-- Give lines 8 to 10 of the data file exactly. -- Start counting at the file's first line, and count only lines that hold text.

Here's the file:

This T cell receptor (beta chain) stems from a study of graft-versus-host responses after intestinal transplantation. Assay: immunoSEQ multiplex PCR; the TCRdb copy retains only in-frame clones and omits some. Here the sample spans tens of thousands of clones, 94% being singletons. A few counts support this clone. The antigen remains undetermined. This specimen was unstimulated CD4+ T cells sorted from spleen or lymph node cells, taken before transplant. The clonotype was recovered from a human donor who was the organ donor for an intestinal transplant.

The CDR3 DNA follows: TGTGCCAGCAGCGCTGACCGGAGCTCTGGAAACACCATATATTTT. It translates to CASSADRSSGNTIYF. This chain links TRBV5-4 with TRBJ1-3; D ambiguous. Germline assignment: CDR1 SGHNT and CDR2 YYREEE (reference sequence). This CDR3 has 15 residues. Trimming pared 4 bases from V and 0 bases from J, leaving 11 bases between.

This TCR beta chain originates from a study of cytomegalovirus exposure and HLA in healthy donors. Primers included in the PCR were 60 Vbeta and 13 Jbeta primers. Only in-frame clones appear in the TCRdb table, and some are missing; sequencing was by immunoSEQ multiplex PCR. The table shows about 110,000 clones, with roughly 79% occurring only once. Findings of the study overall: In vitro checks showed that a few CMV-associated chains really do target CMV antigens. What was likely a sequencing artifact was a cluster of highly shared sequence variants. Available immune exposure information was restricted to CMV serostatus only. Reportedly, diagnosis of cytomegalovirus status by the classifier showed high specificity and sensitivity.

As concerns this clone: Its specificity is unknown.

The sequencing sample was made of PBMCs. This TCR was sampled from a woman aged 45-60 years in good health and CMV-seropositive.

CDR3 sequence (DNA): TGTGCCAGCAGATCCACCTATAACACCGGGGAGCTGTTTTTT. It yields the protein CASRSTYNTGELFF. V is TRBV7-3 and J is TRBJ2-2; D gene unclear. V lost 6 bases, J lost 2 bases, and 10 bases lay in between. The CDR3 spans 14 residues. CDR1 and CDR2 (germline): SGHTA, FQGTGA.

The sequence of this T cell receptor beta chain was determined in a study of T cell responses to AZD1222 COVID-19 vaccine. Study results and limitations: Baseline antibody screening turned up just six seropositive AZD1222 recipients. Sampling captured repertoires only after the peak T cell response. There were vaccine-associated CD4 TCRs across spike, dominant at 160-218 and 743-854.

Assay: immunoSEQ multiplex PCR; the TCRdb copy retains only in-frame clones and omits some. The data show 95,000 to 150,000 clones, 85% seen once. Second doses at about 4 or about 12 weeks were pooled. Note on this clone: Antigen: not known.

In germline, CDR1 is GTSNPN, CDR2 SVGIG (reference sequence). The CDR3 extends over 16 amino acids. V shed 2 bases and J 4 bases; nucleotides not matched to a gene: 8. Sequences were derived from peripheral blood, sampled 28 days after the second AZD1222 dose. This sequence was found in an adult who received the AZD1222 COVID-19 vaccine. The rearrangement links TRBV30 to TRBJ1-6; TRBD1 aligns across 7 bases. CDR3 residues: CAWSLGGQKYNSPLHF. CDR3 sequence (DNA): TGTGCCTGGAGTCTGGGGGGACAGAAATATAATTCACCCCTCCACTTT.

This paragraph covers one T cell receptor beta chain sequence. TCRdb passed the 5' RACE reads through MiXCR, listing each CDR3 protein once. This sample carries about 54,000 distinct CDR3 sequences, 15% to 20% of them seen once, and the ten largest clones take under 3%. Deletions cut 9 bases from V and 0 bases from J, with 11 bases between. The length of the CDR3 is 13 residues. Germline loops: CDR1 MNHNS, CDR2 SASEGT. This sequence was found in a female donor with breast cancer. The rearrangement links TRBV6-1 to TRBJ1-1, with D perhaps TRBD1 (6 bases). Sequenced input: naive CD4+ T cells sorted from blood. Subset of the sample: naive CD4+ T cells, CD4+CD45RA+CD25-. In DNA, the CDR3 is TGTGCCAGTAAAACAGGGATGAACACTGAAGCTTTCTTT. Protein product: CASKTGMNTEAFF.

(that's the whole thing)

Assay: immunoSEQ multiplex PCR; the TCRdb copy retains only in-frame clones and omits some. The data show 95,000 to 150,000 clones, 85% seen once. Second doses at about 4 or about 12 weeks were pooled. Note on this clone: Antigen: not known.

In germline, CDR1 is GTSNPN, CDR2 SVGIG (reference sequence). The CDR3 extends over 16 amino acids. V shed 2 bases and J 4 bases; nucleotides not matched to a gene: 8. Sequences were derived from peripheral blood, sampled 28 days after the second AZD1222 dose. This sequence was found in an adult who received the AZD1222 COVID-19 vaccine. The rearrangement links TRBV30 to TRBJ1-6; TRBD1 aligns across 7 bases. CDR3 residues: CAWSLGGQKYNSPLHF. CDR3 sequence (DNA): TGTGCCTGGAGTCTGGGGGGACAGAAATATAATTCACCCCTCCACTTT.

This paragraph covers one T cell receptor beta chain sequence. TCRdb passed the 5' RACE reads through MiXCR, listing each CDR3 protein once. This sample carries about 54,000 distinct CDR3 sequences, 15% to 20% of them seen once, and the ten largest clones take under 3%. Deletions cut 9 bases from V and 0 bases from J, with 11 bases between. The length of the CDR3 is 13 residues. Germline loops: CDR1 MNHNS, CDR2 SASEGT. This sequence was found in a female donor with breast cancer. The rearrangement links TRBV6-1 to TRBJ1-1, with D perhaps TRBD1 (6 bases). Sequenced input: naive CD4+ T cells sorted from blood. Subset of the sample: naive CD4+ T cells, CD4+CD45RA+CD25-. In DNA, the CDR3 is TGTGCCAGTAAAACAGGGATGAACACTGAAGCTTTCTTT. Protein product: CASKTGMNTEAFF.